Clinical Trial

My daughter has been offered to participate in clinical study for pkd. Looking for any thought or cons to her doing this.

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  • It would be an amazing thing for her to do, she would be helping people world wide with the results, I wanted to do the tolvaptan trail but was diagnosed with RA at the time so didn't do it, but I thank all those people brave enough to give it a go as I'm now taking it because it passed.

    Only she will know in her heart if it right for her, but a big thank you to her if she does it as we learn so much from people who are brave enough to do this for us. Jx

  • Thank you and she has decided to do this, its more a study than trials. We don't have the tolvaptan here in the US yet, so what she is doing is more a study to see if they can find a cure/slow it down someday. So more testing and monitoring for right now and in hopes that if there are trials they will let her participate.

    Good luck to you!

  • How old is your daughter? Is her PKD ex novo, or do you have some notion from familiy history about how quick it is expected to progress? I am aware that there is even considerable intra-familiar variability of PKD virulence.

    From what I understand Tolvaptan or any other treatment should be started early into the disease in order to slow down the progress, as once CKD shows up in eGFR, already a lot of damage will have be done.

    I have seen graphs regarding the progress of PKD over time and it looks that eGFR can remain constant over a long time, but once it starts falling, the decline will be relatively fast. The graphs look like a long horizontal line with a steep curve downward at the end, the x-axis being time and the y-axis being eGFR.

    I understand that the remaining nephrons (or whatsoever they are called) can compensate for quite some while for the damage done by the ever-growing cysts until a point of no return has been reached when the decline of GFR accelerates in direction towards kidney failure.

    Until they do not find some remedy on a molecular base, it is all about halting the disease. A cure there is not, for the moment, for the damaged kidneys and all the other systemic damage done.

    My nephro is considering to include me into a study as my kidney function is still relatively preserved (eGFR around 70, normoalbinuria and normal A/ Cr ratio). Tells me I might not be included because of my age, as I am 54, and ressources in my country of residence are limited while Tolvaptan is extremely expensive.

    Should I be offered treatment, I think I'd accept it. I am a bit wary because of the possible side effect on LFT's, as mine were completely deranged some years ago, and I am rather happy that they have normalized.

    As for the i creased thirst and urine output with consequent nycturia, I am not afraid of that. I do already have that, thank you. I drink water like a camel. Urine output >4l per day...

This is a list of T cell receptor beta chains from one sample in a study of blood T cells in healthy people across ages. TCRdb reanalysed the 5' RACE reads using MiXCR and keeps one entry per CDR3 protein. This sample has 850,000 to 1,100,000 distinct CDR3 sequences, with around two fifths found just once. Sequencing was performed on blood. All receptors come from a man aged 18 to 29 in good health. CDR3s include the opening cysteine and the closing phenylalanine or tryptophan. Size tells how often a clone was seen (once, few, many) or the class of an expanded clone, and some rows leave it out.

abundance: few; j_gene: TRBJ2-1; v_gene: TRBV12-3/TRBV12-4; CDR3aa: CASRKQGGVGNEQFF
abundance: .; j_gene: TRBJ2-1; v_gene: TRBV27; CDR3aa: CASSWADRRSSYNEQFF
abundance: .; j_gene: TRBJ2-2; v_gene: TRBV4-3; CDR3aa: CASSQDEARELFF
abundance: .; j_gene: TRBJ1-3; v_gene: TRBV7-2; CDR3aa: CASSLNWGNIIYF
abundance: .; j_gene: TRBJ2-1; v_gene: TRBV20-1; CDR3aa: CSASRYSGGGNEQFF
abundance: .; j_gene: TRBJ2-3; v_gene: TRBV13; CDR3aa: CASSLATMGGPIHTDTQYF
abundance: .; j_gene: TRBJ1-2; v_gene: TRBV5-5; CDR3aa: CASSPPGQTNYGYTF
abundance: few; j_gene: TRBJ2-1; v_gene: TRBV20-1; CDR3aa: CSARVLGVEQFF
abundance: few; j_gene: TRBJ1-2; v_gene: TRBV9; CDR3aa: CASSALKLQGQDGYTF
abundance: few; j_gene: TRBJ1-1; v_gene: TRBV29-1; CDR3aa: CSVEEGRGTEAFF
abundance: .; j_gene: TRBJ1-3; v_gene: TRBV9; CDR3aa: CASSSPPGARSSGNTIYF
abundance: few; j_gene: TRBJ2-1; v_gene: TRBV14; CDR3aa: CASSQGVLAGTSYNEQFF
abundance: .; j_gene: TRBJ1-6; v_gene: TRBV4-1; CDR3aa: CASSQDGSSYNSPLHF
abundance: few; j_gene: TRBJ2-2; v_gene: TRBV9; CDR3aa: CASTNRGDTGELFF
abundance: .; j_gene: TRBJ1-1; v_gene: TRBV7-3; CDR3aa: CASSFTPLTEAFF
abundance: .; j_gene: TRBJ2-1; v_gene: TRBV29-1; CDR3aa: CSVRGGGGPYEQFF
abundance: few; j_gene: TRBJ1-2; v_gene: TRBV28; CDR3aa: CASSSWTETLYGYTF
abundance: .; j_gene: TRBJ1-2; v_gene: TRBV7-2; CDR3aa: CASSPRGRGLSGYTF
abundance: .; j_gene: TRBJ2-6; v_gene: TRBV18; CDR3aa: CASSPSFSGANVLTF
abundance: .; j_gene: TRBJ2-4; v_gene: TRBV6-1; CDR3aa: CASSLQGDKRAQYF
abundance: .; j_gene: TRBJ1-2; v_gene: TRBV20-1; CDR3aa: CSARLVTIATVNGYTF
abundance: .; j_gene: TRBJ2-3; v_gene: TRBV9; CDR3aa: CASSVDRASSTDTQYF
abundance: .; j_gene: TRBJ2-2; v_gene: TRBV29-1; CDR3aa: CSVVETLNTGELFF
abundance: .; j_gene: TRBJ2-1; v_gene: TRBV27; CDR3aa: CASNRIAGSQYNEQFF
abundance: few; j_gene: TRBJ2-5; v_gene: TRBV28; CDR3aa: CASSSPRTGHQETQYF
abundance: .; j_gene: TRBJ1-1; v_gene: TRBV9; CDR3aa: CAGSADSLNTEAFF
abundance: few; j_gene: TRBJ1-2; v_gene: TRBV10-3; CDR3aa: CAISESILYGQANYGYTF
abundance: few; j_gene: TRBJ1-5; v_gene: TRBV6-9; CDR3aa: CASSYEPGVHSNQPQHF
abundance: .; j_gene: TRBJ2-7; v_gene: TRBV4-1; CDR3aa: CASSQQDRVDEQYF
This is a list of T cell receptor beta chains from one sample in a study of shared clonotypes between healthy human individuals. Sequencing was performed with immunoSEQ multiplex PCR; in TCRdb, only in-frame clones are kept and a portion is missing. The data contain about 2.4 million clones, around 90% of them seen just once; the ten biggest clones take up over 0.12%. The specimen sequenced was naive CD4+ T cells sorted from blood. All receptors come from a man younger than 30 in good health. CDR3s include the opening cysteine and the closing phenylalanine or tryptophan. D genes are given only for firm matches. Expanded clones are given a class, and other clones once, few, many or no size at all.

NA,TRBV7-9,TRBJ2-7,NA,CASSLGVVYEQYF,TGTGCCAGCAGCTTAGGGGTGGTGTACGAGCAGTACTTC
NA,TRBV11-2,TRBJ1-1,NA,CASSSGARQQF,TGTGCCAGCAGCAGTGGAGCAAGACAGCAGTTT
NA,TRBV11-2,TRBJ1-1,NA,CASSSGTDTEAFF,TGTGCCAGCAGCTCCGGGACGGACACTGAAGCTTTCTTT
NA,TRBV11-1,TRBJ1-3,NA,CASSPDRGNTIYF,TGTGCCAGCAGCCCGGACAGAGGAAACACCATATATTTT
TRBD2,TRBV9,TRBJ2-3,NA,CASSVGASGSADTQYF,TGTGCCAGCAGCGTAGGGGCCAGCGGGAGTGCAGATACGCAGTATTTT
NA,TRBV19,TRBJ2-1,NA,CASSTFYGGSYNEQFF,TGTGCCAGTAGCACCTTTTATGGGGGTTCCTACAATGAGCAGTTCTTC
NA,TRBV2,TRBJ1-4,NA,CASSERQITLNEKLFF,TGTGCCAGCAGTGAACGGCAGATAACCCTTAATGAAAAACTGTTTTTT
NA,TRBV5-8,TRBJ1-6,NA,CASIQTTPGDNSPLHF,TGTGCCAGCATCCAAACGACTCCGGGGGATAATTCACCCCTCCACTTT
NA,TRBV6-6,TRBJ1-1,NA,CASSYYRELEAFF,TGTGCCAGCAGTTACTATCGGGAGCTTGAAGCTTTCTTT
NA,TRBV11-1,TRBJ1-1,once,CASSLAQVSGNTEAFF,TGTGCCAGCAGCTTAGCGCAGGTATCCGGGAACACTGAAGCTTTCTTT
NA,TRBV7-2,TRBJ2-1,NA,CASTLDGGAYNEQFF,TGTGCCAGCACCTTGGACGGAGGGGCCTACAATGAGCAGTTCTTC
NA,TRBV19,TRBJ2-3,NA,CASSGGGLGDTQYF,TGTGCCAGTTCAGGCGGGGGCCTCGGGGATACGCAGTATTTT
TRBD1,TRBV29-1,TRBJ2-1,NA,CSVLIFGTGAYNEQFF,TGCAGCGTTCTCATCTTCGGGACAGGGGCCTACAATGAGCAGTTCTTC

Good luck for your daughter,

    P.

  • I have pkd and my stats are good. I have been refused tolvaptan as I got told my condition is deteriorating fast enough. I would gladly pay to start it now. Many thanks

  • Wishing you well Dean, and praying they find a cure soon!

  • I forget that I am from the US, we do not have the Tolvaptan trial here. What she is going to do is more a clinical study so they are just taking all her info, scans, blood, GFR tests etc and monitoring her, using her info for studying the progression. If trials become available they will let her know if they think would be good for her. They feel she is young and its at the beginning so they can monitor the progression.

    I worry because of our medical system and preexisting conditions and insurance. We do know what kind she has yet, as we never heard of PDK until her. She is 20 and still doing very well. As on now just small cysts on both kidneys, we just found out she had by an unrelated scan. They will start more testing with this study and let us know exactly where she is at as of now, and continue the study for a few years.

    She has decided to do the study in hopes of someday there will be a cure or they will find a way to slow this down for her and everyone.

    Good luck to you as well.

  • None of you has it, only her? I have read about a 10% being ex novo mutations.

    Must be terrible to have such a health care system. At least if you are not healthy and wealthy.

    In my country of residence not everything is well, either, but in general, I cannot complain about public health care. Not at all.

    Try not too worry too much. PKD is a very slow process. No good in having PKD in mind all the time. I basically forgot having the condition until it became symptomatic.

    Good luck to your daughter.

    P.

  • Thanks we are taking day by day, and trying not to worry. Was hard at first since was all new to us, but it has been helping just even with this site talking to people like you that say it can be a slow process, and not the horror stories I originally found on the internet. But as long as she is feeling good, we are just getting back to enjoying life.

    Right now we don't know of anyone else having it in the family so only time will tell.

    Thanks!

  • Dean, you wrote 'fast enough'. Did you mean ' not fast enough'?

    Good luck,

    P.

  • Yeah my condition at the moment is not progressing fast enough for them to take action with tolvaptan apparently.